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The Michigan Unemployment Insurance Agency didn’t answer or failed to return hundreds of thousands of phone calls from frustrated jobless claimants or potential benefits clients, according to a survey from an audit released Thursday.

The agency didn’t answer nearly 235,000 phone calls, or 89 percent, of the almost 264,000 calls made to its call centers during business hours during two separate weeks in August 2014 and September 2014, the audit reported.

In addition, callers hung up on 8,333, or 29 percent, of their 28,825 inquiries while waiting on hold for an Unemployment Insurance Agency operator.

“Claimants’ inability to reach UIA’s call center was a significant frustration echoed by many claimants who responded to our claimant satisfaction survey,” the Auditor General’s Office wrote.

State Rep. Scott Dianda, D-Calumet, called the audit results “appalling” and demanded change.

“We require people to call into the agency in order to receive their benefits,” Dianda said in a statement. “The UIA needs to make sure they always have enough staff to answer these calls.”

The massive number of unanswered calls and hang-ups happened even though the agency since 2011 “has made significant upgrades to its call center telephone system that provide for greater oversight and management of call center staff, the ability to offer a limited number of claimants the option of receiving a call back from UIA rather than waiting on hold, and other benefits,” according to the audit.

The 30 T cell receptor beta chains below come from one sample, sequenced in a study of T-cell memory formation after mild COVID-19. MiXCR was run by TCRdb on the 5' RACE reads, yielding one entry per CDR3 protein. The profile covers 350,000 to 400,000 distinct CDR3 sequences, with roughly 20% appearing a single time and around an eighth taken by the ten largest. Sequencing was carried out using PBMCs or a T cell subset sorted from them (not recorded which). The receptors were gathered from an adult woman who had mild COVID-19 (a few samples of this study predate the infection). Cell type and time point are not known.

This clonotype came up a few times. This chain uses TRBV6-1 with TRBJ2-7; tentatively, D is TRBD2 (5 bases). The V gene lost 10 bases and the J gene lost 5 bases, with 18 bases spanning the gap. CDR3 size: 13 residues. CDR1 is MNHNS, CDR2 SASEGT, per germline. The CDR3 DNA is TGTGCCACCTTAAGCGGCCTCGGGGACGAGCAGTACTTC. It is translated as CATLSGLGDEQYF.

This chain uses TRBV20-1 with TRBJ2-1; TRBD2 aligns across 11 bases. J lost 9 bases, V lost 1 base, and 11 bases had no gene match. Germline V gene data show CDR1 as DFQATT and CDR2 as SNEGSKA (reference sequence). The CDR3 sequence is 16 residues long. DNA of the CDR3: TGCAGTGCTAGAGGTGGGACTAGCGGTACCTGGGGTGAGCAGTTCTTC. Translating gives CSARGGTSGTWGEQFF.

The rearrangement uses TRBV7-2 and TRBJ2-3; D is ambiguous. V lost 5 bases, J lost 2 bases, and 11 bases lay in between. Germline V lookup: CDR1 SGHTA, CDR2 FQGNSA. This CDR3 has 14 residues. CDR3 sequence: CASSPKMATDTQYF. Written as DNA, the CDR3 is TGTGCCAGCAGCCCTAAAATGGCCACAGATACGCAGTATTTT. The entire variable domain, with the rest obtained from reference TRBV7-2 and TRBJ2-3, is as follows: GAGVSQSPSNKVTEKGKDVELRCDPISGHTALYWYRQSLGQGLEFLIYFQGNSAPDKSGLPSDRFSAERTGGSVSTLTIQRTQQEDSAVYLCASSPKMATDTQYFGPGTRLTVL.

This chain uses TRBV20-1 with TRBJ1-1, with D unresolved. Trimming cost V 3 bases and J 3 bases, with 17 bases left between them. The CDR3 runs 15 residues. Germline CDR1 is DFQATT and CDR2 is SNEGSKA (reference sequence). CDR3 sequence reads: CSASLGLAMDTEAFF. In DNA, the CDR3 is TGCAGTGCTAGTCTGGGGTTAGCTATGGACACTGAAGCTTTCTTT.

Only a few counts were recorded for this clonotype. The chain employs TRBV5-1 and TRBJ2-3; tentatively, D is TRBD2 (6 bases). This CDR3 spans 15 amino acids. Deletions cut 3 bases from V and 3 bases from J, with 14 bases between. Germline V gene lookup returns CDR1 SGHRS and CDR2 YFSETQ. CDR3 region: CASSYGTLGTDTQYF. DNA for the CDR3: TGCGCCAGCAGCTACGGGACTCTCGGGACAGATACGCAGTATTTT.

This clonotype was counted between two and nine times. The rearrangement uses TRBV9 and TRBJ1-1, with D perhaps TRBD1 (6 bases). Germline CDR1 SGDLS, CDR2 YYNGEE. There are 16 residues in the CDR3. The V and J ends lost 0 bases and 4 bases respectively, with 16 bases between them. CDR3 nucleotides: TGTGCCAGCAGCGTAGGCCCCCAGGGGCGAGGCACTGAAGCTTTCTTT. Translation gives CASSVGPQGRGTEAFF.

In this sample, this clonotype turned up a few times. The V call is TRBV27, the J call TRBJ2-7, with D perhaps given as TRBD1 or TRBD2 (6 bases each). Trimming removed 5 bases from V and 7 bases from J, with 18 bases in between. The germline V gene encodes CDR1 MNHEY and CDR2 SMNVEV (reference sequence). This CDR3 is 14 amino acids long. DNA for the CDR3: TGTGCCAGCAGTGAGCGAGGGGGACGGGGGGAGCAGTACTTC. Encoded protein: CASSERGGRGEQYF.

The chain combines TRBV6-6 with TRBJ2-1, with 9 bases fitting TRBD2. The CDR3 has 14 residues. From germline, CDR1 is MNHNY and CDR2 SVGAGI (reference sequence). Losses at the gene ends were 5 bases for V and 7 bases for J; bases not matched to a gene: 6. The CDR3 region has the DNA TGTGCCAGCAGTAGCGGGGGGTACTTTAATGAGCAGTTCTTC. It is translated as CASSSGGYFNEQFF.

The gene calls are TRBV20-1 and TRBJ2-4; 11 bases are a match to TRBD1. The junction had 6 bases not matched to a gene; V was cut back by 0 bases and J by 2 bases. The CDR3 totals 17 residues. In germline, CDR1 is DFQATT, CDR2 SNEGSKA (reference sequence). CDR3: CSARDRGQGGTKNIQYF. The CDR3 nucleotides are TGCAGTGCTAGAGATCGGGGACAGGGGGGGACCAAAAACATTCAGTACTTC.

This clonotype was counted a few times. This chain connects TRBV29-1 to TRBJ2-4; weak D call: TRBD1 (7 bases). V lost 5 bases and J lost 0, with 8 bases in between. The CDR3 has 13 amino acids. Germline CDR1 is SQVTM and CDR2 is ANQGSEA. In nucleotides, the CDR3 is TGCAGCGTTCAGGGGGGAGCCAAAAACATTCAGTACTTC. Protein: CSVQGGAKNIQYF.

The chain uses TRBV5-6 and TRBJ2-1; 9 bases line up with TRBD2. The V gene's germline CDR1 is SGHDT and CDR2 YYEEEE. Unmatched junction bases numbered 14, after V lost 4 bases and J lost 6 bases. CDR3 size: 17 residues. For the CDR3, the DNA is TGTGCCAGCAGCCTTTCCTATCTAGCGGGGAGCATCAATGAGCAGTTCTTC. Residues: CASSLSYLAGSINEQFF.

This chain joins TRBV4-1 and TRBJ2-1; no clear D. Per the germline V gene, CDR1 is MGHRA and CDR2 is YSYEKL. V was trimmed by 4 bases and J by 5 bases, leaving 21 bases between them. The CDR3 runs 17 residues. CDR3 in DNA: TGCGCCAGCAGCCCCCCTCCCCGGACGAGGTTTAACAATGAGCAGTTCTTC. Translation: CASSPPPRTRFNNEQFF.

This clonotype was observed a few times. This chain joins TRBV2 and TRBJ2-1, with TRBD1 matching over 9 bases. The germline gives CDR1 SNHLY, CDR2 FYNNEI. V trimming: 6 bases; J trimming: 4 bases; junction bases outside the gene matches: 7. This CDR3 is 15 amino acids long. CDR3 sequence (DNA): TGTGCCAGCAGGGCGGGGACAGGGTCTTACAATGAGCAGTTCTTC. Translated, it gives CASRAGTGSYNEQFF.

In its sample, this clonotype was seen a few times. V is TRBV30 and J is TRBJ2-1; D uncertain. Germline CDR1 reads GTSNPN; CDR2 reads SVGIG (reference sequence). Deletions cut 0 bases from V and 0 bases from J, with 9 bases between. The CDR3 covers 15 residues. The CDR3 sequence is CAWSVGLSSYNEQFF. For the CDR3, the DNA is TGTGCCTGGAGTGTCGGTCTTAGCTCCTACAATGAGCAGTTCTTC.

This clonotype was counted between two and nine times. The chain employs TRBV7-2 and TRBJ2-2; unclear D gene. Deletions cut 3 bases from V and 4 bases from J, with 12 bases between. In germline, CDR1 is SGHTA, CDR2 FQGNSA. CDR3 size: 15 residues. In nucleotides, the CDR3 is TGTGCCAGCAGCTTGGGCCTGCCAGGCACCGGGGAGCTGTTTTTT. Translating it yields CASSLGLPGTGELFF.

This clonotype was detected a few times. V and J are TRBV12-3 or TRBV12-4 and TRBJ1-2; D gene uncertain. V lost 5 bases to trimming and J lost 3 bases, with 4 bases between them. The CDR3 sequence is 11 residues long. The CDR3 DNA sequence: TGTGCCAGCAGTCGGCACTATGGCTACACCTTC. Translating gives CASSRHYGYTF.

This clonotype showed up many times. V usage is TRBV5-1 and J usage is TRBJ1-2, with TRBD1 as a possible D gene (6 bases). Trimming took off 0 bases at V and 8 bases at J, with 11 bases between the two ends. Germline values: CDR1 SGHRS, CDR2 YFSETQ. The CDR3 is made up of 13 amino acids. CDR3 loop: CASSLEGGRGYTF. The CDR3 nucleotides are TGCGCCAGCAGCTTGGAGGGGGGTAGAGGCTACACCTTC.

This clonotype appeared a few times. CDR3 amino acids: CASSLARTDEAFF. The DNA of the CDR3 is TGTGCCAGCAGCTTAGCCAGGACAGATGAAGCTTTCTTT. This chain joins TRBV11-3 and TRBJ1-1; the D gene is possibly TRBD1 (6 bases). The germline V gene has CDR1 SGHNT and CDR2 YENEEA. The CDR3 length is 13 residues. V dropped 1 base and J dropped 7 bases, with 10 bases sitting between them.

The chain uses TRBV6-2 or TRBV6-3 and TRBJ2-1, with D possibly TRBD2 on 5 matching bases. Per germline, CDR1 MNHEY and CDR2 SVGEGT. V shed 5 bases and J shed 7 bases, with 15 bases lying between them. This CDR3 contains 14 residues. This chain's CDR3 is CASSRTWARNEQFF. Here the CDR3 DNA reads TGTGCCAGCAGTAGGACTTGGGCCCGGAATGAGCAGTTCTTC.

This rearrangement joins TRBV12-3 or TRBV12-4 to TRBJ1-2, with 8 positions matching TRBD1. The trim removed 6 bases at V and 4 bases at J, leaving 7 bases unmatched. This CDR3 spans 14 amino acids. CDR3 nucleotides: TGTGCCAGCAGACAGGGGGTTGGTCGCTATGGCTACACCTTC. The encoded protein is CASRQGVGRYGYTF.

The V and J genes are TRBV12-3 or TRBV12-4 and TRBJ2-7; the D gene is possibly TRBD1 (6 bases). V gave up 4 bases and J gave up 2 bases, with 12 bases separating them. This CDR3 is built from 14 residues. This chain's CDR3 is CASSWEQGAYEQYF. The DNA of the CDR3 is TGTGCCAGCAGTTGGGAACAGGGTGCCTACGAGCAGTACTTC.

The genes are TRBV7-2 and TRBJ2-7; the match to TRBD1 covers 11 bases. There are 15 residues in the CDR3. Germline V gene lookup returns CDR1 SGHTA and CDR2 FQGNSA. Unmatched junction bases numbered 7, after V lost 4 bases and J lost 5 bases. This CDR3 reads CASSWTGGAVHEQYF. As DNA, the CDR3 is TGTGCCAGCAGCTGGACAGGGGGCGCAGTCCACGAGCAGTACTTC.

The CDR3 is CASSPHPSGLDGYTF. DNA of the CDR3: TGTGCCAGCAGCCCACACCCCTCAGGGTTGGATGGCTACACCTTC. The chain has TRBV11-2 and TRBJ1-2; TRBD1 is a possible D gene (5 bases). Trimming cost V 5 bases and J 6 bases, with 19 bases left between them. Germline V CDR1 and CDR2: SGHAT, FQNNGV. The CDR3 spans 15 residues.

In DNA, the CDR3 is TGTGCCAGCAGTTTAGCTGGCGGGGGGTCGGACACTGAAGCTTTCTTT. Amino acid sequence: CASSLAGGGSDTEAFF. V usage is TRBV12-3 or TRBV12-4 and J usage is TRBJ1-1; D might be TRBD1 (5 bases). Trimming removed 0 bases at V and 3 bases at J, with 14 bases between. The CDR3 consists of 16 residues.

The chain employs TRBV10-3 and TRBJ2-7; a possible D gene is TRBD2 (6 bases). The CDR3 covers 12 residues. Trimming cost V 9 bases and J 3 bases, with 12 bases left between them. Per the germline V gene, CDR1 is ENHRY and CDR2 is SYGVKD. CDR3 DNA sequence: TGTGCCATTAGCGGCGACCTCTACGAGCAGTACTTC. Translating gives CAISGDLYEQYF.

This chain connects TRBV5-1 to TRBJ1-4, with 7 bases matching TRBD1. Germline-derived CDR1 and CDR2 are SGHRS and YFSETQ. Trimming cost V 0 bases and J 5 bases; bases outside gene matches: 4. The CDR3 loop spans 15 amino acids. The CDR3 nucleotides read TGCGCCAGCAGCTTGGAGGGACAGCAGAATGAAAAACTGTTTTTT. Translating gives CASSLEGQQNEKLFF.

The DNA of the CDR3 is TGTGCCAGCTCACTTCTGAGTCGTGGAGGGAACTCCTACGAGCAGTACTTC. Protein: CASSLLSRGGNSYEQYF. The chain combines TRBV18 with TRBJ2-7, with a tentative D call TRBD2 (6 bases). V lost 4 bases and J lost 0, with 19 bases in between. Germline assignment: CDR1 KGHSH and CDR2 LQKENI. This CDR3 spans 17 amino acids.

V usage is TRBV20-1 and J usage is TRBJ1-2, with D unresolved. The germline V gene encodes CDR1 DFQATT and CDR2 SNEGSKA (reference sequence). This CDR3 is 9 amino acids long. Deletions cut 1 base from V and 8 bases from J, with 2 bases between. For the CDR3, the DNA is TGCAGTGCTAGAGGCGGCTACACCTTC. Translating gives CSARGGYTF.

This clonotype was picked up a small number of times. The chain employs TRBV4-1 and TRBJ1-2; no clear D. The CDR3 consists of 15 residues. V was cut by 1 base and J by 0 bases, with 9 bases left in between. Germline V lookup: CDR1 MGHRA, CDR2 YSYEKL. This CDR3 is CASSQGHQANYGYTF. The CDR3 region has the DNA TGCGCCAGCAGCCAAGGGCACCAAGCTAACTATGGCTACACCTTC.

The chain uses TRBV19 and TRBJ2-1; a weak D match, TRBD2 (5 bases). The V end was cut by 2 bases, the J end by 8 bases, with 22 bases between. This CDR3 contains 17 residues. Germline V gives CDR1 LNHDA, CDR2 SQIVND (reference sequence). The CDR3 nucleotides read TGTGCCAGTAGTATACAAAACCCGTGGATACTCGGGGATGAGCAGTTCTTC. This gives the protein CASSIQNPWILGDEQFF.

The agency, part of the new Talent Investment Agency, quibbled with the auditor general’s numbers. It argued the auditor general measured call attempts instead of unique callers, which inflated the failure rate.

The UIA maintained it didn’t answer 28,131 unique calls or nearly 50 percent of the 58,212 unique calls during the 2014 weeks in question — less than the 89 percent rate.

The agency said during the same weeks in 2015, the unanswered unique call rate fell to 21 percent. It says the answered call rate continued to improve during the past year.

The Auditor General’s Office suggested the agency use social media to help address questions and possibly alleviate the number of calls.

The Unemployment Insurance Agency said it already is using the TIA’s Twitter and Facebook sites to “monitor and answer customer inquiries” as well as direct benefits clients to unemployment insurance information.

The Auditor General’s Office also estimated the agency wasted up to $3.8 million in taxpayer money in 2014 because 451,000 mailed items to customers and employers were returned as undeliverable and had no forwarding address.

“UIA was not able to provide unable to provide any explanation as to why it continued to send mail to undeliverable addresses,” the Auditor General’s Office said.

The agency agreed that returned mail “remains a challenge,” but noted less than 8 percent of the agency’s total mail volume in 2014 was returned.

The audit otherwise found the agency provided “moderately clear and comprehensive” ways for the public to communicate with state workers about benefit claims and other questions.

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